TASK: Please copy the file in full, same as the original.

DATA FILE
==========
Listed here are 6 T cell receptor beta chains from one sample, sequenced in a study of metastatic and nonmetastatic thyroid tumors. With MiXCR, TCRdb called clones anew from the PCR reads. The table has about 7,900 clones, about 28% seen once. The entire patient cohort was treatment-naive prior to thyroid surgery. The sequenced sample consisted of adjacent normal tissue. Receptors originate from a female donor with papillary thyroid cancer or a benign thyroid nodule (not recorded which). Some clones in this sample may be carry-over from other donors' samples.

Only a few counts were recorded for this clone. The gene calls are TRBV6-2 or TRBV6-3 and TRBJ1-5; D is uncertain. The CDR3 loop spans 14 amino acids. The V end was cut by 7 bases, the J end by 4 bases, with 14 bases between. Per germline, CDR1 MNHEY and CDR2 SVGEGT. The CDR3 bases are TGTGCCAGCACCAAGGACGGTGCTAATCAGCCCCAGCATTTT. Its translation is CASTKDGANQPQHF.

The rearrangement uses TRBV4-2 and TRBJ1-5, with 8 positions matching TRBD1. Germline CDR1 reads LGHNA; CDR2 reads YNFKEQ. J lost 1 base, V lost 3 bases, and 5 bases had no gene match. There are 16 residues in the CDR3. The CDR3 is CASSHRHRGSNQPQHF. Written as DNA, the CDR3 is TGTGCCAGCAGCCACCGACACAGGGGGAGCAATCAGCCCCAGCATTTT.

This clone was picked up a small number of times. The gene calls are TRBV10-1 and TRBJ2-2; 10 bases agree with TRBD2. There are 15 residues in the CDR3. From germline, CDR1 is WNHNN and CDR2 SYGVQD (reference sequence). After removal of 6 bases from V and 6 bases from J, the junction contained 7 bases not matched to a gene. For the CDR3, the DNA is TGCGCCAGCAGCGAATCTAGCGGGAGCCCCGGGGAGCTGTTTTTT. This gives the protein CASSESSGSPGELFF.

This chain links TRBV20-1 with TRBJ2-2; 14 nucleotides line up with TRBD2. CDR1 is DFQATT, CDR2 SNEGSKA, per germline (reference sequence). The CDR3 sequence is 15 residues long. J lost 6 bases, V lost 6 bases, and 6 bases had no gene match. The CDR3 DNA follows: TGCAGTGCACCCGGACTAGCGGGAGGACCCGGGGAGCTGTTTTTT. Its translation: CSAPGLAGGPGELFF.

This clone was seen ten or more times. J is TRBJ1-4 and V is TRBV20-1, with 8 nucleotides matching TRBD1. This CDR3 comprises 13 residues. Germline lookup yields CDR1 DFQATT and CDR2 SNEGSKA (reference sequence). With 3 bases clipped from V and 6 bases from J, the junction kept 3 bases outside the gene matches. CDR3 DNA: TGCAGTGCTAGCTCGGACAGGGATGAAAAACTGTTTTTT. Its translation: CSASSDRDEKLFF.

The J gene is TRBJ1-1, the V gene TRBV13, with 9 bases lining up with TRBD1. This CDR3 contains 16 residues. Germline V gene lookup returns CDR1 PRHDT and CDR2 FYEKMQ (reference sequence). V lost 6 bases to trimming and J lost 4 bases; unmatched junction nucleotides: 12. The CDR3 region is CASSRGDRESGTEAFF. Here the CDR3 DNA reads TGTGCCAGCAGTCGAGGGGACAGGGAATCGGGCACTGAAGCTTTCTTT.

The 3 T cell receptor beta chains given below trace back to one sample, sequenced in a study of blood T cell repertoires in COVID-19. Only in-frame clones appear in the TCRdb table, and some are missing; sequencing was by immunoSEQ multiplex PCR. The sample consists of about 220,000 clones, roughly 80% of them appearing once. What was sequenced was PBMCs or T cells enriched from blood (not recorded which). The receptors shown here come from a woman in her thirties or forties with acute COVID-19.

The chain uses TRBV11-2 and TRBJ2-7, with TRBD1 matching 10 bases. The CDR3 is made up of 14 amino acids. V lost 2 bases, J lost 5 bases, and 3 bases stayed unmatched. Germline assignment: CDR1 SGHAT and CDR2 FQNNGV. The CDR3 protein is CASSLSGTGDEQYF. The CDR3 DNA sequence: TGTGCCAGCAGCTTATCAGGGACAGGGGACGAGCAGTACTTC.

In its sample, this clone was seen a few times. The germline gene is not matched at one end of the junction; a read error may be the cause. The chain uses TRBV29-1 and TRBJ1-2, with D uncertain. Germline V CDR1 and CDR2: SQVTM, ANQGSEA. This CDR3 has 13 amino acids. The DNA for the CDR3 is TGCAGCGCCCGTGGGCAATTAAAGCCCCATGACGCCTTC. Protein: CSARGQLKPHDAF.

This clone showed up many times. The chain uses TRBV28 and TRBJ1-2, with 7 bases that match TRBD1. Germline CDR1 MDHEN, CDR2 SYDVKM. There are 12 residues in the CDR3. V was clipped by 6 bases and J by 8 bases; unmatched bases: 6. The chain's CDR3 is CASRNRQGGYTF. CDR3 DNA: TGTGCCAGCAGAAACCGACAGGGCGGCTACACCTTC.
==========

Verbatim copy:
Listed here are 6 T cell receptor beta chains from one sample, sequenced in a study of metastatic and nonmetastatic thyroid tumors. With MiXCR, TCRdb called clones anew from the PCR reads. The table has about 7,900 clones, about 28% seen once. The entire patient cohort was treatment-naive prior to thyroid surgery. The sequenced sample consisted of adjacent normal tissue. Receptors originate from a female donor with papillary thyroid cancer or a benign thyroid nodule (not recorded which). Some clones in this sample may be carry-over from other donors' samples.

Only a few counts were recorded for this clone. The gene calls are TRBV6-2 or TRBV6-3 and TRBJ1-5; D is uncertain. The CDR3 loop spans 14 amino acids. The V end was cut by 7 bases, the J end by 4 bases, with 14 bases between. Per germline, CDR1 MNHEY and CDR2 SVGEGT. The CDR3 bases are TGTGCCAGCACCAAGGACGGTGCTAATCAGCCCCAGCATTTT. Its translation is CASTKDGANQPQHF.

The rearrangement uses TRBV4-2 and TRBJ1-5, with 8 positions matching TRBD1. Germline CDR1 reads LGHNA; CDR2 reads YNFKEQ. J lost 1 base, V lost 3 bases, and 5 bases had no gene match. There are 16 residues in the CDR3. The CDR3 is CASSHRHRGSNQPQHF. Written as DNA, the CDR3 is TGTGCCAGCAGCCACCGACACAGGGGGAGCAATCAGCCCCAGCATTTT.

This clone was picked up a small number of times. The gene calls are TRBV10-1 and TRBJ2-2; 10 bases agree with TRBD2. There are 15 residues in the CDR3. From germline, CDR1 is WNHNN and CDR2 SYGVQD (reference sequence). After removal of 6 bases from V and 6 bases from J, the junction contained 7 bases not matched to a gene. For the CDR3, the DNA is TGCGCCAGCAGCGAATCTAGCGGGAGCCCCGGGGAGCTGTTTTTT. This gives the protein CASSESSGSPGELFF.

This chain links TRBV20-1 with TRBJ2-2; 14 nucleotides line up with TRBD2. CDR1 is DFQATT, CDR2 SNEGSKA, per germline (reference sequence). The CDR3 sequence is 15 residues long. J lost 6 bases, V lost 6 bases, and 6 bases had no gene match. The CDR3 DNA follows: TGCAGTGCACCCGGACTAGCGGGAGGACCCGGGGAGCTGTTTTTT. Its translation: CSAPGLAGGPGELFF.

This clone was seen ten or more times. J is TRBJ1-4 and V is TRBV20-1, with 8 nucleotides matching TRBD1. This CDR3 comprises 13 residues. Germline lookup yields CDR1 DFQATT and CDR2 SNEGSKA (reference sequence). With 3 bases clipped from V and 6 bases from J, the junction kept 3 bases outside the gene matches. CDR3 DNA: TGCAGTGCTAGCTCGGACAGGGATGAAAAACTGTTTTTT. Its translation: CSASSDRDEKLFF.

The J gene is TRBJ1-1, the V gene TRBV13, with 9 bases lining up with TRBD1. This CDR3 contains 16 residues. Germline V gene lookup returns CDR1 PRHDT and CDR2 FYEKMQ (reference sequence). V lost 6 bases to trimming and J lost 4 bases; unmatched junction nucleotides: 12. The CDR3 region is CASSRGDRESGTEAFF. Here the CDR3 DNA reads TGTGCCAGCAGTCGAGGGGACAGGGAATCGGGCACTGAAGCTTTCTTT.

The 3 T cell receptor beta chains given below trace back to one sample, sequenced in a study of blood T cell repertoires in COVID-19. Only in-frame clones appear in the TCRdb table, and some are missing; sequencing was by immunoSEQ multiplex PCR. The sample consists of about 220,000 clones, roughly 80% of them appearing once. What was sequenced was PBMCs or T cells enriched from blood (not recorded which). The receptors shown here come from a woman in her thirties or forties with acute COVID-19.

The chain uses TRBV11-2 and TRBJ2-7, with TRBD1 matching 10 bases. The CDR3 is made up of 14 amino acids. V lost 2 bases, J lost 5 bases, and 3 bases stayed unmatched. Germline assignment: CDR1 SGHAT and CDR2 FQNNGV. The CDR3 protein is CASSLSGTGDEQYF. The CDR3 DNA sequence: TGTGCCAGCAGCTTATCAGGGACAGGGGACGAGCAGTACTTC.

In its sample, this clone was seen a few times. The germline gene is not matched at one end of the junction; a read error may be the cause. The chain uses TRBV29-1 and TRBJ1-2, with D uncertain. Germline V CDR1 and CDR2: SQVTM, ANQGSEA. This CDR3 has 13 amino acids. The DNA for the CDR3 is TGCAGCGCCCGTGGGCAATTAAAGCCCCATGACGCCTTC. Protein: CSARGQLKPHDAF.

This clone showed up many times. The chain uses TRBV28 and TRBJ1-2, with 7 bases that match TRBD1. Germline CDR1 MDHEN, CDR2 SYDVKM. There are 12 residues in the CDR3. V was clipped by 6 bases and J by 8 bases; unmatched bases: 6. The chain's CDR3 is CASRNRQGGYTF. CDR3 DNA: TGTGCCAGCAGAAACCGACAGGGCGGCTACACCTTC.